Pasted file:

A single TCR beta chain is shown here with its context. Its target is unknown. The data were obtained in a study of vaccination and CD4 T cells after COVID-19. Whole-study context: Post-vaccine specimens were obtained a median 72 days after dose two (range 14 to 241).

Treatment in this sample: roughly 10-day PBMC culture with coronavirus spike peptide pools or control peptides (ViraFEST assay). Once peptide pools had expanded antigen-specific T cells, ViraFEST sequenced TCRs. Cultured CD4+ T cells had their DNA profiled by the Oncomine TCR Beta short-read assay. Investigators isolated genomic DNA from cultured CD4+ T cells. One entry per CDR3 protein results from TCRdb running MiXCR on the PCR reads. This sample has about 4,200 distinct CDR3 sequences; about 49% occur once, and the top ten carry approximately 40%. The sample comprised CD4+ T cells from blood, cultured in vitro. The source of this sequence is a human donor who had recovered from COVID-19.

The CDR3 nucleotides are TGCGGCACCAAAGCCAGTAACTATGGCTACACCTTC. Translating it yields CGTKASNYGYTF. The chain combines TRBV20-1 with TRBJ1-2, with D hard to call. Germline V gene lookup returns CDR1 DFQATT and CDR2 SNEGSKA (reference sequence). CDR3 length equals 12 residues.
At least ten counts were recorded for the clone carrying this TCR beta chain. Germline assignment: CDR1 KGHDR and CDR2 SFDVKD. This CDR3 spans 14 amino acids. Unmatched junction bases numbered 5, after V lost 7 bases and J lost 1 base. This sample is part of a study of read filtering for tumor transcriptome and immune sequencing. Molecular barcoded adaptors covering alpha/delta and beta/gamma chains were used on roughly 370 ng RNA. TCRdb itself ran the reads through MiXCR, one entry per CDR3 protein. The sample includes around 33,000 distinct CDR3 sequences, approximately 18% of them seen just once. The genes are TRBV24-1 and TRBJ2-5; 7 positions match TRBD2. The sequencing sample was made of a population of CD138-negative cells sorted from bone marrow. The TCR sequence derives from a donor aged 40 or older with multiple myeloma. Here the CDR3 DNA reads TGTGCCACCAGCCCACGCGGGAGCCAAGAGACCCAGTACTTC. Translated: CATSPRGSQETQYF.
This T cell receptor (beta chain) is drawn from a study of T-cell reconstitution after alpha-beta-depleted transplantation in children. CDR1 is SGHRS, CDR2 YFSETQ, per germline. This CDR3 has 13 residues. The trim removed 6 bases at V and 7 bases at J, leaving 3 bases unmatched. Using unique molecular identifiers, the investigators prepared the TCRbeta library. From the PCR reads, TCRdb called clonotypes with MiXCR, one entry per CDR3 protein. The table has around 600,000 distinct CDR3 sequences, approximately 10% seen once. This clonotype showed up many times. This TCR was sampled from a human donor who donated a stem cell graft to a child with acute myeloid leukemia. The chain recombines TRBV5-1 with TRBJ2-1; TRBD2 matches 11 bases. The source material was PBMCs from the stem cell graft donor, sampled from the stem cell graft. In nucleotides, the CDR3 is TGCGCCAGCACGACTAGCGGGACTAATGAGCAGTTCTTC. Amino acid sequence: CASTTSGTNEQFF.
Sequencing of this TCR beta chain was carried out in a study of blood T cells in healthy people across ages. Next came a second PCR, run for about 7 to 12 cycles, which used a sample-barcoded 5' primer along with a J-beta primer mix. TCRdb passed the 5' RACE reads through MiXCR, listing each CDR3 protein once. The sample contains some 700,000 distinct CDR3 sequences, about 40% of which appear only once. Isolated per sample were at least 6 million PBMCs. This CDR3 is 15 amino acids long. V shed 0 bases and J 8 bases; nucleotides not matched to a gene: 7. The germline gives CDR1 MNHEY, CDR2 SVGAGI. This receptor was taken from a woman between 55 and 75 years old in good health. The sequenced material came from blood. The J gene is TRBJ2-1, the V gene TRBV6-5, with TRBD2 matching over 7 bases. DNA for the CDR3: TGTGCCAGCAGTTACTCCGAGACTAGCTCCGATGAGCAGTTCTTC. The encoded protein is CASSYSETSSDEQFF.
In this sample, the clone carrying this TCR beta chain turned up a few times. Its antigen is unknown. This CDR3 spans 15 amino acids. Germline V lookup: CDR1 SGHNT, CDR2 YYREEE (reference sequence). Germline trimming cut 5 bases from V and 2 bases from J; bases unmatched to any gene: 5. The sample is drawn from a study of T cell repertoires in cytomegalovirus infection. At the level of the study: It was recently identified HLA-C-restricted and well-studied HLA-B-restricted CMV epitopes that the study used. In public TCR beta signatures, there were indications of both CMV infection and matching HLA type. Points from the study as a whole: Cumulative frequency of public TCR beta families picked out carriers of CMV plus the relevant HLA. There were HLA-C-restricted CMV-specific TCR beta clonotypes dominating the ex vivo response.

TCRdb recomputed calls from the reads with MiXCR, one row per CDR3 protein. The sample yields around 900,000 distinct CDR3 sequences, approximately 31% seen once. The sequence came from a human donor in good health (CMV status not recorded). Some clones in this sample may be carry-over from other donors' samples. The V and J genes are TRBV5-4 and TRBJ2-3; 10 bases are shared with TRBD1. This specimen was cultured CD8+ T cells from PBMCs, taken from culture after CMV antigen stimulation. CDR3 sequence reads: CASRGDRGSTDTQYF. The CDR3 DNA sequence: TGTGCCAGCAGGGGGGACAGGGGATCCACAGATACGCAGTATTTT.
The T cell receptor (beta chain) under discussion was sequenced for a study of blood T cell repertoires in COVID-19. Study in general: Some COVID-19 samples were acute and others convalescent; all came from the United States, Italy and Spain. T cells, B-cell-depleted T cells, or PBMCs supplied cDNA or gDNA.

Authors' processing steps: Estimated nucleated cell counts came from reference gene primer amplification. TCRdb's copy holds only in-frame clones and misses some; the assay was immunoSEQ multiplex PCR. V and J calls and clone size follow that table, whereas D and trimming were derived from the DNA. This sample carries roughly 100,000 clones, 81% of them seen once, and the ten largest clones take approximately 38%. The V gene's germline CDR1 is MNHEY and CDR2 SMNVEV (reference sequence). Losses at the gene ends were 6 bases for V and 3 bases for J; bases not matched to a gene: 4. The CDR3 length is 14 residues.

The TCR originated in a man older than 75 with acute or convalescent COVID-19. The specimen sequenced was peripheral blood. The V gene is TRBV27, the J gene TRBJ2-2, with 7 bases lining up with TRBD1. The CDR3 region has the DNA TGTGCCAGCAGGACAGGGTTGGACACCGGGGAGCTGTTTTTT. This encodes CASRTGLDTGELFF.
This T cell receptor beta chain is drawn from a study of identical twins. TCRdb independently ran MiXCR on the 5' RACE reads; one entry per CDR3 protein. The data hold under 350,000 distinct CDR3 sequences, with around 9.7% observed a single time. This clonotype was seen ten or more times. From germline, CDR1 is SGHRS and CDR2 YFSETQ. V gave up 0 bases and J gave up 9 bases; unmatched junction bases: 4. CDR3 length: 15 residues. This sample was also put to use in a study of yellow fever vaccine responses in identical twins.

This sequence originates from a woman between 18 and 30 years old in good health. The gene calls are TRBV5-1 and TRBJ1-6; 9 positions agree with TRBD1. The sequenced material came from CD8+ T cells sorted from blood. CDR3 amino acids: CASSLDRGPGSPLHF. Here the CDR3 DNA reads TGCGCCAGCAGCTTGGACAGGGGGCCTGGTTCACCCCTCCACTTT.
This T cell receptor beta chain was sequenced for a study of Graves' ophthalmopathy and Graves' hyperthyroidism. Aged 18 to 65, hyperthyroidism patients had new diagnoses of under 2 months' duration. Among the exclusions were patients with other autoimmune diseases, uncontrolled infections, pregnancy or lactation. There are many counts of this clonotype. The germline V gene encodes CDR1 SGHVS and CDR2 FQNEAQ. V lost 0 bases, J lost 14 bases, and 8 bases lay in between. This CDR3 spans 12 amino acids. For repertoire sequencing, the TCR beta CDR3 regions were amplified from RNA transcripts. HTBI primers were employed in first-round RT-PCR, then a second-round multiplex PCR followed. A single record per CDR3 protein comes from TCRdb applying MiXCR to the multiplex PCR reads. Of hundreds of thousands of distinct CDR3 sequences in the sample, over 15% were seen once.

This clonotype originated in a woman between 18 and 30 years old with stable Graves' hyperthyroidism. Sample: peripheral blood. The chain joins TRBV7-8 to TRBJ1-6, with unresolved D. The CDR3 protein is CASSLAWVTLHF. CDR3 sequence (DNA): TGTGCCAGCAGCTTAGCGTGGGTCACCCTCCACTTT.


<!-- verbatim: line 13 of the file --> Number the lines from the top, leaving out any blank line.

This sequence originates from a woman between 18 and 30 years old in good health. The gene calls are TRBV5-1 and TRBJ1-6; 9 positions agree with TRBD1. The sequenced material came from CD8+ T cells sorted from blood. CDR3 amino acids: CASSLDRGPGSPLHF. Here the CDR3 DNA reads TGCGCCAGCAGCTTGGACAGGGGGCCTGGTTCACCCCTCCACTTT.